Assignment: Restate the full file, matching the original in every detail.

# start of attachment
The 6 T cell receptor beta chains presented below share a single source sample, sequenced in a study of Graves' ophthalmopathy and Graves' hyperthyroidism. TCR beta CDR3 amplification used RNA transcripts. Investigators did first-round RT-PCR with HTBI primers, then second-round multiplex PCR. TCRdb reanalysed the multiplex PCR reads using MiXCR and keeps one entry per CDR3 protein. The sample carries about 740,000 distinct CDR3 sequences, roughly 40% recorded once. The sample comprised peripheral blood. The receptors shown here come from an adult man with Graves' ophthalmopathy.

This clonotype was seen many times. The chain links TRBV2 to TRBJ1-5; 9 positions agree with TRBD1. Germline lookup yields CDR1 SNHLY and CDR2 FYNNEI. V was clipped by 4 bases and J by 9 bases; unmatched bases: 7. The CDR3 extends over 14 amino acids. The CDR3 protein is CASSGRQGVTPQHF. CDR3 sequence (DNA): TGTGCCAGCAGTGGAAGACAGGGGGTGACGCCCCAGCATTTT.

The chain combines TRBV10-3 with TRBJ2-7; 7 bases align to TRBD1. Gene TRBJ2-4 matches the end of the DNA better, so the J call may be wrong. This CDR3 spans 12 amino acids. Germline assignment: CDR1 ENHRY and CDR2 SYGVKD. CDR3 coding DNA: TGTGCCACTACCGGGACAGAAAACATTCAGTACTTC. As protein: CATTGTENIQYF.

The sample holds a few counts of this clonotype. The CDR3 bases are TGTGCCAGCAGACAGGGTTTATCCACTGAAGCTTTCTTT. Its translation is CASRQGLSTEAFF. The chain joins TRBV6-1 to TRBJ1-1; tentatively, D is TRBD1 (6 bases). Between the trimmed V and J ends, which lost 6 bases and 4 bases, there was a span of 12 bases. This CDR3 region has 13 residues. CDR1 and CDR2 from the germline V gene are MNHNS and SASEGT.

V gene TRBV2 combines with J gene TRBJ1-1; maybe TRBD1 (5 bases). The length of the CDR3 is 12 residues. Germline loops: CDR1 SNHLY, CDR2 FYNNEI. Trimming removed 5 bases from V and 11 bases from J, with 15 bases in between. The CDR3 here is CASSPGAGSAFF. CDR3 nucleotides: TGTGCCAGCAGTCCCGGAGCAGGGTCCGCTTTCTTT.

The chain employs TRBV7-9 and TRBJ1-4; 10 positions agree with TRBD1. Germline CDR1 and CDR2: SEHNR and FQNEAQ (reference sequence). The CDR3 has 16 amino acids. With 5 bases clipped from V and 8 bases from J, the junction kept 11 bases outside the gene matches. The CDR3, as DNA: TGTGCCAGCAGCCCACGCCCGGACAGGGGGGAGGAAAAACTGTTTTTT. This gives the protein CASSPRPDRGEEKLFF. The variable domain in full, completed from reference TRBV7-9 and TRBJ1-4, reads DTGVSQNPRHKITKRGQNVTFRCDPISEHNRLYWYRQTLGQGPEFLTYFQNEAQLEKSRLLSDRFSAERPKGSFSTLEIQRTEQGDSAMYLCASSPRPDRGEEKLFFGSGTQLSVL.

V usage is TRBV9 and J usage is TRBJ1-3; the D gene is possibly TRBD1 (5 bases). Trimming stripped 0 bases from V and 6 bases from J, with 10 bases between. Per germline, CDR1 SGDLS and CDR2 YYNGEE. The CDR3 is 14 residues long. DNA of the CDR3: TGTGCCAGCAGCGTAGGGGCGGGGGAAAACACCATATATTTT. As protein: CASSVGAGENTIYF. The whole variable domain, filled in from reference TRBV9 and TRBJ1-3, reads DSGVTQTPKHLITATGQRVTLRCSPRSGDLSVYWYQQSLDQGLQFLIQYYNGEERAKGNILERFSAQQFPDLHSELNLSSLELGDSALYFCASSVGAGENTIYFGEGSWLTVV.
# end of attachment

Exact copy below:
The 6 T cell receptor beta chains presented below share a single source sample, sequenced in a study of Graves' ophthalmopathy and Graves' hyperthyroidism. TCR beta CDR3 amplification used RNA transcripts. Investigators did first-round RT-PCR with HTBI primers, then second-round multiplex PCR. TCRdb reanalysed the multiplex PCR reads using MiXCR and keeps one entry per CDR3 protein. The sample carries about 740,000 distinct CDR3 sequences, roughly 40% recorded once. The sample comprised peripheral blood. The receptors shown here come from an adult man with Graves' ophthalmopathy.

This clonotype was seen many times. The chain links TRBV2 to TRBJ1-5; 9 positions agree with TRBD1. Germline lookup yields CDR1 SNHLY and CDR2 FYNNEI. V was clipped by 4 bases and J by 9 bases; unmatched bases: 7. The CDR3 extends over 14 amino acids. The CDR3 protein is CASSGRQGVTPQHF. CDR3 sequence (DNA): TGTGCCAGCAGTGGAAGACAGGGGGTGACGCCCCAGCATTTT.

The chain combines TRBV10-3 with TRBJ2-7; 7 bases align to TRBD1. Gene TRBJ2-4 matches the end of the DNA better, so the J call may be wrong. This CDR3 spans 12 amino acids. Germline assignment: CDR1 ENHRY and CDR2 SYGVKD. CDR3 coding DNA: TGTGCCACTACCGGGACAGAAAACATTCAGTACTTC. As protein: CATTGTENIQYF.

The sample holds a few counts of this clonotype. The CDR3 bases are TGTGCCAGCAGACAGGGTTTATCCACTGAAGCTTTCTTT. Its translation is CASRQGLSTEAFF. The chain joins TRBV6-1 to TRBJ1-1; tentatively, D is TRBD1 (6 bases). Between the trimmed V and J ends, which lost 6 bases and 4 bases, there was a span of 12 bases. This CDR3 region has 13 residues. CDR1 and CDR2 from the germline V gene are MNHNS and SASEGT.

V gene TRBV2 combines with J gene TRBJ1-1; maybe TRBD1 (5 bases). The length of the CDR3 is 12 residues. Germline loops: CDR1 SNHLY, CDR2 FYNNEI. Trimming removed 5 bases from V and 11 bases from J, with 15 bases in between. The CDR3 here is CASSPGAGSAFF. CDR3 nucleotides: TGTGCCAGCAGTCCCGGAGCAGGGTCCGCTTTCTTT.

The chain employs TRBV7-9 and TRBJ1-4; 10 positions agree with TRBD1. Germline CDR1 and CDR2: SEHNR and FQNEAQ (reference sequence). The CDR3 has 16 amino acids. With 5 bases clipped from V and 8 bases from J, the junction kept 11 bases outside the gene matches. The CDR3, as DNA: TGTGCCAGCAGCCCACGCCCGGACAGGGGGGAGGAAAAACTGTTTTTT. This gives the protein CASSPRPDRGEEKLFF. The variable domain in full, completed from reference TRBV7-9 and TRBJ1-4, reads DTGVSQNPRHKITKRGQNVTFRCDPISEHNRLYWYRQTLGQGPEFLTYFQNEAQLEKSRLLSDRFSAERPKGSFSTLEIQRTEQGDSAMYLCASSPRPDRGEEKLFFGSGTQLSVL.

V usage is TRBV9 and J usage is TRBJ1-3; the D gene is possibly TRBD1 (5 bases). Trimming stripped 0 bases from V and 6 bases from J, with 10 bases between. Per germline, CDR1 SGDLS and CDR2 YYNGEE. The CDR3 is 14 residues long. DNA of the CDR3: TGTGCCAGCAGCGTAGGGGCGGGGGAAAACACCATATATTTT. As protein: CASSVGAGENTIYF. The whole variable domain, filled in from reference TRBV9 and TRBJ1-3, reads DSGVTQTPKHLITATGQRVTLRCSPRSGDLSVYWYQQSLDQGLQFLIQYYNGEERAKGNILERFSAQQFPDLHSELNLSSLELGDSALYFCASSVGAGENTIYFGEGSWLTVV.